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A GRILL FROM THE OLD NEIGHBORHOOD

The north Boulder neighborhood has always seemed slightly out of step, a modest Fifties enclave in a town that's otherwise consciously--and constantly--at the cutting edge.

But the area took a great leap forward with the update of the North Broadway Shops and the adjacent Community Plaza. The design company on the job decided to accentuate rather than obscure the strip mall's Fifties feel, and it added enough neon to give this row of stores the appearance of one huge, hip diner.

Now all the place needed was a restaurant that could withstand the glare of culinary scrutiny. That gap was filled two years ago, when Stephen Leblang turned a run-down liquor store into the Market Grill, an impressive little eatery that deserves to be a destination on the metro dining map rather than just a neighborhood stop.

For seventeen years Leblang has run the kitchen at the Chautauqua Dining Hall, where he serves rather sophisticated fare to a summer-only crowd. For the Grill, however, Leblang decided to go with a more eclectic menu.

"The market I have next door, I've had that in there for years," he says. "Customers kept saying to me, `Why don't you open a restaurant along here? This neighborhood really needs something.' So I decided I wanted to go with simple grilled meats and overall casual, creative dining that wasn't already overdone."

In the process, Leblang somehow managed to keep the plaza's flashy exterior from spilling inside the restaurant. As long as you sit facing the back--thus avoiding any suggestion of neon--the dining room seems warm and relaxed, sort of Martha Stewart meets Little House on the Prairie, with big ol' hutches filled with pottery and dried flora, and red-and-white-checked cloths covering the tables.

Placed on these down-home tables, though, are dishes from a mishmash of a menu filled with trendy pizzas and California-ish interpretations of international favorites (including several stops along the Mediterranean) that somehow avoid becoming cliches--and quite often rise to culinary greatness.

A refreshing air of experimentation blows from the kitchen. It first tickled our palates in the form of an appetizer of steamed New Zealand mussels and Manila clams ($5.50). The mollusks, still in their shells, rested in a thin sea of black-bean sauce sweetened with molasses and spiced with red chiles. After the shellfish was gone, I used the dinner rolls to soak up every last drop of the wonderful liquid.

The rolls--made on the premises, faintly flavored with parmesan and served with a cruet of olive oil--were tasty enough to stand on their own, however, and a sympathetic staffer kept our basket replenished throughout the meal. For diners who still haven't had enough, the restaurant sells the rolls to go, a dozen for $3. Like the rest of the Market Grill's offerings, that's a good deal--recently made even better when Leblang lowered most of his prices. "I think we need to stay in the range of a neighborhood restaurant," he says. "I don't want to lose the people who have supported us all this time."

But he also wants to build up business, which is why he made some menu alterations at the same time. One of the key changes was removing appetizers from the printed menu and instead having servers suggest that night's specials when diners order. "I've found that they sell better when they're announced," Leblang explains. "And this way, we only have to stock what's necessary for the two or three we offer daily."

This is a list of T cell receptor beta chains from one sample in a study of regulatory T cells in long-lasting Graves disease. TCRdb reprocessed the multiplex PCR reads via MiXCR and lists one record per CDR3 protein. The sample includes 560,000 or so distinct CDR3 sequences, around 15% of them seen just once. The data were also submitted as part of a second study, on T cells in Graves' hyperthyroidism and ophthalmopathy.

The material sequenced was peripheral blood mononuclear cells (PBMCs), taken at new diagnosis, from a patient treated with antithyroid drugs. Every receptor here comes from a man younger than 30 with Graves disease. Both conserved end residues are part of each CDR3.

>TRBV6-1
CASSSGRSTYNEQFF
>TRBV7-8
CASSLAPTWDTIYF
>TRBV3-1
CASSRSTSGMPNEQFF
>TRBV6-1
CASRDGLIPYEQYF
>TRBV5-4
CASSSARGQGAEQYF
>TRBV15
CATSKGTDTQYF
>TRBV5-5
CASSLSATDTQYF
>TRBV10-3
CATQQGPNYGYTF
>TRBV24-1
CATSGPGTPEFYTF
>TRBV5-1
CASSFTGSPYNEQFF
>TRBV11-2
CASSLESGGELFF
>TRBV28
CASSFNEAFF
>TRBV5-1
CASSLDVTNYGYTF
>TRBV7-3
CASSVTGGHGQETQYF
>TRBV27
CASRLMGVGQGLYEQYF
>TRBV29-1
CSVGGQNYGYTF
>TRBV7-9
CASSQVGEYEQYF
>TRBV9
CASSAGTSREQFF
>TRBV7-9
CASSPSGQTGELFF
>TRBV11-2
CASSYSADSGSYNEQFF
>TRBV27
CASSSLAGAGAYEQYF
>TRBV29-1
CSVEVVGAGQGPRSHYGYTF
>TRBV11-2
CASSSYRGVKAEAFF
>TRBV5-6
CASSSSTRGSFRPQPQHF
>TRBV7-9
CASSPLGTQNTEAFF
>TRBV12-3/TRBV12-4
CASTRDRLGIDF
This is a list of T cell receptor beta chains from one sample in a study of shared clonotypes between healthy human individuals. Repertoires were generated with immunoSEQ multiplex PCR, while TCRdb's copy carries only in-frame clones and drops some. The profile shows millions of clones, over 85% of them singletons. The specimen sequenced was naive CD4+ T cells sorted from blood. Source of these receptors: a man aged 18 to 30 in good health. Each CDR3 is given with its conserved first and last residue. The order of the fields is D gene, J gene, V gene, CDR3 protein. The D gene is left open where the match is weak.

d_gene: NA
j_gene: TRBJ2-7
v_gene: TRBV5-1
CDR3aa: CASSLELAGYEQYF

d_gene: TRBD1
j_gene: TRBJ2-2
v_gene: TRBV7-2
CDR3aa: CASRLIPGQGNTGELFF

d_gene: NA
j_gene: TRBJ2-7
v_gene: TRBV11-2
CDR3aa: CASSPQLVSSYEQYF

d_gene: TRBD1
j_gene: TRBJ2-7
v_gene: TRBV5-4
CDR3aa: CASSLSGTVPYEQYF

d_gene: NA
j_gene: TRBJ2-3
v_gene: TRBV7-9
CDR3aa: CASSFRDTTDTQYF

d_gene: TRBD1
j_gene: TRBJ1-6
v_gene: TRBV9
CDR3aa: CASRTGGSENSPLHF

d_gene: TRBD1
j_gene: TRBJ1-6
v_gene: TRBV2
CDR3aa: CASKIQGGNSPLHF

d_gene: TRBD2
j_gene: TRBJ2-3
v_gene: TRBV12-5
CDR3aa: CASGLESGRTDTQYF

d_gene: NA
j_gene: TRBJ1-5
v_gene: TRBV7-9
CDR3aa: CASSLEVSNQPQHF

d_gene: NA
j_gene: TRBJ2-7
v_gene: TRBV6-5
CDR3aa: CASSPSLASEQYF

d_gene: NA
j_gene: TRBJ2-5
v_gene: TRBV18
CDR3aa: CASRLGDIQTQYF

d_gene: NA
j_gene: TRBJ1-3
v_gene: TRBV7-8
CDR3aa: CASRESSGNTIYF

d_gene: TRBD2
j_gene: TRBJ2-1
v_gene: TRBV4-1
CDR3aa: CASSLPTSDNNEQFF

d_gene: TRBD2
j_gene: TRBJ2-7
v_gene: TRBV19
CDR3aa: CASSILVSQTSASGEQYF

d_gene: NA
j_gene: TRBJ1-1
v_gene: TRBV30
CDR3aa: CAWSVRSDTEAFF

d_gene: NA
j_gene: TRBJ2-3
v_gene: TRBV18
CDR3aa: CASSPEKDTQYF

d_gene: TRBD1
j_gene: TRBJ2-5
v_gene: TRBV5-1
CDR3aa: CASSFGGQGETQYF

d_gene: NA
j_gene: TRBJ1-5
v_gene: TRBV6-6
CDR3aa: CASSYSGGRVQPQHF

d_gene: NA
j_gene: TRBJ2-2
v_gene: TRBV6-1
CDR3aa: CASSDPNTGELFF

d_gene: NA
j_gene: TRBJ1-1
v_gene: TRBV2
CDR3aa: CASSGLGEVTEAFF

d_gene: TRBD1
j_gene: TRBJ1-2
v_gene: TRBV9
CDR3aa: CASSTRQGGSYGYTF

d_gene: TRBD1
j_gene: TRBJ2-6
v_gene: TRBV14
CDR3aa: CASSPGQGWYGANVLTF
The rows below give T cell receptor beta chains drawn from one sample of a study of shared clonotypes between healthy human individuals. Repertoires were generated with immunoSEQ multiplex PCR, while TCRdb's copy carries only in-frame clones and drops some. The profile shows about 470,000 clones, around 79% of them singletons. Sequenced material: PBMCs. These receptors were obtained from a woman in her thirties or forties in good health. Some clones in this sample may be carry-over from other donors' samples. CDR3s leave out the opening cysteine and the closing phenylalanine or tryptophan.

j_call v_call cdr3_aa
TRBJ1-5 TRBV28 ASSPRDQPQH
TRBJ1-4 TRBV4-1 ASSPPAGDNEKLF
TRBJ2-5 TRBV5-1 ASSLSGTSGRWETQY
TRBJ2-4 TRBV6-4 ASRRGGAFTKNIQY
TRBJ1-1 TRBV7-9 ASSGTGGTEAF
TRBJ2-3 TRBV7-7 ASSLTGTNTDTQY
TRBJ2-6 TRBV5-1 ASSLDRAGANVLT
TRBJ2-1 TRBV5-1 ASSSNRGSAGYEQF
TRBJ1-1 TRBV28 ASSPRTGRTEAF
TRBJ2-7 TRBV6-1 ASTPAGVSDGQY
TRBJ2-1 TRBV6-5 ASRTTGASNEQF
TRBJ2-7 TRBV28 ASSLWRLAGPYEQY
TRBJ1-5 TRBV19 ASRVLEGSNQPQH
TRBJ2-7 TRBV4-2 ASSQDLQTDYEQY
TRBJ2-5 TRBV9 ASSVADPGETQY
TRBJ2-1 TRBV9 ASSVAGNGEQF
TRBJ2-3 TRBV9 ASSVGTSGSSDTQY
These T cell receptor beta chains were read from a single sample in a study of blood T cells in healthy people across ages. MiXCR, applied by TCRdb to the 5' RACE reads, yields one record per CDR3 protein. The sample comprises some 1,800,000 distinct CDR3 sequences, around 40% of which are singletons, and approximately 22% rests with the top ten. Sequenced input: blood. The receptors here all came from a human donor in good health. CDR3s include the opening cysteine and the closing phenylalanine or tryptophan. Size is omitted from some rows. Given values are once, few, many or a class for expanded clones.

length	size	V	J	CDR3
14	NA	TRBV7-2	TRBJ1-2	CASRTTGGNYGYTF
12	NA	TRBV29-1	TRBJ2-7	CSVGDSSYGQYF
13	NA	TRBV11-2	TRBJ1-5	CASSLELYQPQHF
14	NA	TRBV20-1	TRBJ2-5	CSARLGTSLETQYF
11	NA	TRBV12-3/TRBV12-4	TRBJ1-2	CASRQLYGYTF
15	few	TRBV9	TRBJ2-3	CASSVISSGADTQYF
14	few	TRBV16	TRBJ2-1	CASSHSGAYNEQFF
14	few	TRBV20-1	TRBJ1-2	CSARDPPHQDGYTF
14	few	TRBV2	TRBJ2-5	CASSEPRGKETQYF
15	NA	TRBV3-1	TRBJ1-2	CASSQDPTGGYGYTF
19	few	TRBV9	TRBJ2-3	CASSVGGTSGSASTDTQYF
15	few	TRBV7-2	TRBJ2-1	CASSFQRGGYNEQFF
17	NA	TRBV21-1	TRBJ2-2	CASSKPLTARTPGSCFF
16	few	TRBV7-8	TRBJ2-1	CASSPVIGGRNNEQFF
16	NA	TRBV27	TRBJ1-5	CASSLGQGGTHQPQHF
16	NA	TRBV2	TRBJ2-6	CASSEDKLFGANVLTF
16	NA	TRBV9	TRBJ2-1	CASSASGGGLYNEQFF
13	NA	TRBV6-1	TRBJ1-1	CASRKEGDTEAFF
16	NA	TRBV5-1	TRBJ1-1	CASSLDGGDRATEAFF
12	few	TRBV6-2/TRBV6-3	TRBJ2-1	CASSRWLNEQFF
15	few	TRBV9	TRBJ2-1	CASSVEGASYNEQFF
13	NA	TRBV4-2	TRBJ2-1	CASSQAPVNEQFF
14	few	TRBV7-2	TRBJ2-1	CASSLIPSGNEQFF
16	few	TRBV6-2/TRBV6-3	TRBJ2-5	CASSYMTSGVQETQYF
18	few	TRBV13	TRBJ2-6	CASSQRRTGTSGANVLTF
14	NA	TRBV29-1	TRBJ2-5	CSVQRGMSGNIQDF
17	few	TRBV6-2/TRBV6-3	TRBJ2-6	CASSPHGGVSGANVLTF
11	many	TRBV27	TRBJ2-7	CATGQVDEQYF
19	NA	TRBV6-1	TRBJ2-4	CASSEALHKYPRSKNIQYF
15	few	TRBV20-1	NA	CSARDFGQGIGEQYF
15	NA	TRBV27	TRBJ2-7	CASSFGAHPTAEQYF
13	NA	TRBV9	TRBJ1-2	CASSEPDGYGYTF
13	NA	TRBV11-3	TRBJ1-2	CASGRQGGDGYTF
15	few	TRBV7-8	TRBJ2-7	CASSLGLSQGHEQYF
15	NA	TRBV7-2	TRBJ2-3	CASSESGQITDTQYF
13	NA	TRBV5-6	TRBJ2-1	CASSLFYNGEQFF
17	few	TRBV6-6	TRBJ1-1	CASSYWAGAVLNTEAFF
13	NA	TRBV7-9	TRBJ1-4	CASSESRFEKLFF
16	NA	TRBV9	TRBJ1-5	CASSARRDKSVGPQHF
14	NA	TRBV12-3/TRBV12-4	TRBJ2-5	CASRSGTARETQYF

The shellfish dish is on the rotation list, as is the citrus-crusted goat cheese ($5.95) we tried. The cheese was absolutely fresh, and while bearing only hints of lemon, went well with the mellow red-pepper coulis. But the real winner was a grilled portobello ($5.75). This mushroom is popping up on menus faster than fungus on a tree stump, but its popularity is justified: The portobello is so meaty and earthy that it can take the place of a hamburger on a bun or be tossed on the grill and presented simply with a side of A-1. At the Market Grill, the accompanying sauce was a slick of anchovy oil studded with capers and minced garlic; a smattering of arugula and fresh basil cut through the richness. And on the side, an olive-heavy tapenade spread across tiny crostini repeated the caper-and-anchovy theme. This was one of those combinations that remind you that life is worth living--to the fullest.

After such a promising start, our soups were surprisingly lacking. The blandness of the Caribbean black-bean soup ($2.25 a cup) was relieved only by a thin quarter of fried banana. The forgettable creamy potato soup ($2.25 a cup) was strong on potatoes but light on flavor. The kitchen started its comeback with the salad ($2.50), whose red zinfandel vinaigrette brought a welcome blast of tart vinegar eased by wine.

And other uncomplicated but inspired pairings cropped up in the entrees. Wine was again the predominant factor in venison au poivre ($14.95), which came bathed in a Pinot Noir sauce that had been so reduced it had the consistency of a glaze but still retained some of the wine's light tanginess. The sauce enhanced the otherwise mild meat, four medallions of venison no gamier than your average farm animal. The meat had been gently grilled and teamed with a roasted pear and a drift of chestnut spaetzle (say shpetsla, shpetzl or shpetzlee--they're all correct) that had been boiled, then fried until each itty-bitty dumpling had a buttery crust. Also off the grill was the salmon filet ($13.95), which arrived perched atop a cloud of potatoes whipped with a garlicky pesto and drizzled with a tangy tomato vinaigrette whose bite stemmed from the ripeness of the fruit.

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